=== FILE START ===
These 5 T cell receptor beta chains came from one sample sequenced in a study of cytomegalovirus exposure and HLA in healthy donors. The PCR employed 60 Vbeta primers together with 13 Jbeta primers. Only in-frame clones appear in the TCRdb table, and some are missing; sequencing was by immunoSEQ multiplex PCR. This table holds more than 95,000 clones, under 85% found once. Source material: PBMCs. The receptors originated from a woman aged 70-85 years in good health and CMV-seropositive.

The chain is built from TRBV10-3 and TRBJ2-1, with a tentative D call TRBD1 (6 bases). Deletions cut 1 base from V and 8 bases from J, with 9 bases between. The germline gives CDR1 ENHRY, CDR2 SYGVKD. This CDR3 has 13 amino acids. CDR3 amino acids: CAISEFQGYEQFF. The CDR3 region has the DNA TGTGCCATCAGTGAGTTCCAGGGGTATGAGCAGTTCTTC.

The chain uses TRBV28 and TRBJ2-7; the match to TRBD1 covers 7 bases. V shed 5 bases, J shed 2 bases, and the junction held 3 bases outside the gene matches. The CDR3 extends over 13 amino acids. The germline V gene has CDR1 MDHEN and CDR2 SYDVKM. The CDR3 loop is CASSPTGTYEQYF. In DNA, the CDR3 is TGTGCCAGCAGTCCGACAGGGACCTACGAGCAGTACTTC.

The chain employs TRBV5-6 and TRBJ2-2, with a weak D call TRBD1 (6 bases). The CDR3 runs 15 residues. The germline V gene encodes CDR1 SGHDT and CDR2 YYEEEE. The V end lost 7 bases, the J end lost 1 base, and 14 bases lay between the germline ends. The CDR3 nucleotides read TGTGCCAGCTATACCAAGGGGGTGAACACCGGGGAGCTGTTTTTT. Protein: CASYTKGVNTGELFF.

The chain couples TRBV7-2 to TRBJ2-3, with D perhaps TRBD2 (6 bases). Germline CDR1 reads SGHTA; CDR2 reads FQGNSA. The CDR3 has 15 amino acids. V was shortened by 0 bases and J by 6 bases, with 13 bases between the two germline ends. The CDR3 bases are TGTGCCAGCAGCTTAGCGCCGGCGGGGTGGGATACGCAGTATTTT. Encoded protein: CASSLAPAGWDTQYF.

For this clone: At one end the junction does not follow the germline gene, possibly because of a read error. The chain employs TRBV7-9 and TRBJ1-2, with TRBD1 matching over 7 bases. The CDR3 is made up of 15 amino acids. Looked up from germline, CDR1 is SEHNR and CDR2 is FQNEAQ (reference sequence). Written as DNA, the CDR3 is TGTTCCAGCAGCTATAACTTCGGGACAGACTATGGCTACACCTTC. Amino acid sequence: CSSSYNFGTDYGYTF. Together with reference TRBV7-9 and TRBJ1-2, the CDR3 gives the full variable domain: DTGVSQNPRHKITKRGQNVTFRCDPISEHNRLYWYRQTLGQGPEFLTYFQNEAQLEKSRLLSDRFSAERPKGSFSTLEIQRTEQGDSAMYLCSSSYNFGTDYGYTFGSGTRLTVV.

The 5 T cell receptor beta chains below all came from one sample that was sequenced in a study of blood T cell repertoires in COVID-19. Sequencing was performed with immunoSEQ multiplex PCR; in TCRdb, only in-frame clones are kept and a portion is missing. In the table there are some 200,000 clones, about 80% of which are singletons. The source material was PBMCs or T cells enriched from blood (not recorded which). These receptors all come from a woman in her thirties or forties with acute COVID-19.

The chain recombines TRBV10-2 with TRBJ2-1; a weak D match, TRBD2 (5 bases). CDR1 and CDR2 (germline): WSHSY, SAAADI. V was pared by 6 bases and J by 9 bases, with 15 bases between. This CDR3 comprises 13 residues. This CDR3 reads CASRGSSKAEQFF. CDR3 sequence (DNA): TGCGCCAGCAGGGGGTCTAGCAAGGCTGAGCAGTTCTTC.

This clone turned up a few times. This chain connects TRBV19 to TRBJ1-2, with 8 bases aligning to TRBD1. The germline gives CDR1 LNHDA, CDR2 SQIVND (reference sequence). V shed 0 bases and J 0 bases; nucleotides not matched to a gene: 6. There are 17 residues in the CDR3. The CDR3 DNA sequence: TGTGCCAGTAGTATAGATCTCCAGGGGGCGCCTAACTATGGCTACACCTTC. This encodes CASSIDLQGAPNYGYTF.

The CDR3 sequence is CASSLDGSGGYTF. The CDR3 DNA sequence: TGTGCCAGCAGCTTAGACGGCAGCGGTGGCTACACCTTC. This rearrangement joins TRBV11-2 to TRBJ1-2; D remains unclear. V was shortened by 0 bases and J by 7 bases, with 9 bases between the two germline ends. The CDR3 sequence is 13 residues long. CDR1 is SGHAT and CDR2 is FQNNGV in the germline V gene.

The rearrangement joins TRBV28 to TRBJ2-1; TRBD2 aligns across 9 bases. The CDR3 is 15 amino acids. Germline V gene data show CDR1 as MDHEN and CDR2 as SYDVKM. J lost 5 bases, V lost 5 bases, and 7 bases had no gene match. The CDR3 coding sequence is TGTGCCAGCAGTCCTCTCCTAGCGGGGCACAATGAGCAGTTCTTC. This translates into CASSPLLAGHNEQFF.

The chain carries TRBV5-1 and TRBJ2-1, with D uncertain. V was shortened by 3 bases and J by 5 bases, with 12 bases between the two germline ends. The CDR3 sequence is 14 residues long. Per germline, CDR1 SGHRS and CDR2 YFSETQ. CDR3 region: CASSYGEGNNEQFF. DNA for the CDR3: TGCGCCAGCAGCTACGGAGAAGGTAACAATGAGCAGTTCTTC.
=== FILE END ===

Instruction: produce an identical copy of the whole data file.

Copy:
These 5 T cell receptor beta chains came from one sample sequenced in a study of cytomegalovirus exposure and HLA in healthy donors. The PCR employed 60 Vbeta primers together with 13 Jbeta primers. Only in-frame clones appear in the TCRdb table, and some are missing; sequencing was by immunoSEQ multiplex PCR. This table holds more than 95,000 clones, under 85% found once. Source material: PBMCs. The receptors originated from a woman aged 70-85 years in good health and CMV-seropositive.

The chain is built from TRBV10-3 and TRBJ2-1, with a tentative D call TRBD1 (6 bases). Deletions cut 1 base from V and 8 bases from J, with 9 bases between. The germline gives CDR1 ENHRY, CDR2 SYGVKD. This CDR3 has 13 amino acids. CDR3 amino acids: CAISEFQGYEQFF. The CDR3 region has the DNA TGTGCCATCAGTGAGTTCCAGGGGTATGAGCAGTTCTTC.

The chain uses TRBV28 and TRBJ2-7; the match to TRBD1 covers 7 bases. V shed 5 bases, J shed 2 bases, and the junction held 3 bases outside the gene matches. The CDR3 extends over 13 amino acids. The germline V gene has CDR1 MDHEN and CDR2 SYDVKM. The CDR3 loop is CASSPTGTYEQYF. In DNA, the CDR3 is TGTGCCAGCAGTCCGACAGGGACCTACGAGCAGTACTTC.

The chain employs TRBV5-6 and TRBJ2-2, with a weak D call TRBD1 (6 bases). The CDR3 runs 15 residues. The germline V gene encodes CDR1 SGHDT and CDR2 YYEEEE. The V end lost 7 bases, the J end lost 1 base, and 14 bases lay between the germline ends. The CDR3 nucleotides read TGTGCCAGCTATACCAAGGGGGTGAACACCGGGGAGCTGTTTTTT. Protein: CASYTKGVNTGELFF.

The chain couples TRBV7-2 to TRBJ2-3, with D perhaps TRBD2 (6 bases). Germline CDR1 reads SGHTA; CDR2 reads FQGNSA. The CDR3 has 15 amino acids. V was shortened by 0 bases and J by 6 bases, with 13 bases between the two germline ends. The CDR3 bases are TGTGCCAGCAGCTTAGCGCCGGCGGGGTGGGATACGCAGTATTTT. Encoded protein: CASSLAPAGWDTQYF.

For this clone: At one end the junction does not follow the germline gene, possibly because of a read error. The chain employs TRBV7-9 and TRBJ1-2, with TRBD1 matching over 7 bases. The CDR3 is made up of 15 amino acids. Looked up from germline, CDR1 is SEHNR and CDR2 is FQNEAQ (reference sequence). Written as DNA, the CDR3 is TGTTCCAGCAGCTATAACTTCGGGACAGACTATGGCTACACCTTC. Amino acid sequence: CSSSYNFGTDYGYTF. Together with reference TRBV7-9 and TRBJ1-2, the CDR3 gives the full variable domain: DTGVSQNPRHKITKRGQNVTFRCDPISEHNRLYWYRQTLGQGPEFLTYFQNEAQLEKSRLLSDRFSAERPKGSFSTLEIQRTEQGDSAMYLCSSSYNFGTDYGYTFGSGTRLTVV.

The 5 T cell receptor beta chains below all came from one sample that was sequenced in a study of blood T cell repertoires in COVID-19. Sequencing was performed with immunoSEQ multiplex PCR; in TCRdb, only in-frame clones are kept and a portion is missing. In the table there are some 200,000 clones, about 80% of which are singletons. The source material was PBMCs or T cells enriched from blood (not recorded which). These receptors all come from a woman in her thirties or forties with acute COVID-19.

The chain recombines TRBV10-2 with TRBJ2-1; a weak D match, TRBD2 (5 bases). CDR1 and CDR2 (germline): WSHSY, SAAADI. V was pared by 6 bases and J by 9 bases, with 15 bases between. This CDR3 comprises 13 residues. This CDR3 reads CASRGSSKAEQFF. CDR3 sequence (DNA): TGCGCCAGCAGGGGGTCTAGCAAGGCTGAGCAGTTCTTC.

This clone turned up a few times. This chain connects TRBV19 to TRBJ1-2, with 8 bases aligning to TRBD1. The germline gives CDR1 LNHDA, CDR2 SQIVND (reference sequence). V shed 0 bases and J 0 bases; nucleotides not matched to a gene: 6. There are 17 residues in the CDR3. The CDR3 DNA sequence: TGTGCCAGTAGTATAGATCTCCAGGGGGCGCCTAACTATGGCTACACCTTC. This encodes CASSIDLQGAPNYGYTF.

The CDR3 sequence is CASSLDGSGGYTF. The CDR3 DNA sequence: TGTGCCAGCAGCTTAGACGGCAGCGGTGGCTACACCTTC. This rearrangement joins TRBV11-2 to TRBJ1-2; D remains unclear. V was shortened by 0 bases and J by 7 bases, with 9 bases between the two germline ends. The CDR3 sequence is 13 residues long. CDR1 is SGHAT and CDR2 is FQNNGV in the germline V gene.

The rearrangement joins TRBV28 to TRBJ2-1; TRBD2 aligns across 9 bases. The CDR3 is 15 amino acids. Germline V gene data show CDR1 as MDHEN and CDR2 as SYDVKM. J lost 5 bases, V lost 5 bases, and 7 bases had no gene match. The CDR3 coding sequence is TGTGCCAGCAGTCCTCTCCTAGCGGGGCACAATGAGCAGTTCTTC. This translates into CASSPLLAGHNEQFF.

The chain carries TRBV5-1 and TRBJ2-1, with D uncertain. V was shortened by 3 bases and J by 5 bases, with 12 bases between the two germline ends. The CDR3 sequence is 14 residues long. Per germline, CDR1 SGHRS and CDR2 YFSETQ. CDR3 region: CASSYGEGNNEQFF. DNA for the CDR3: TGCGCCAGCAGCTACGGAGAAGGTAACAATGAGCAGTTCTTC.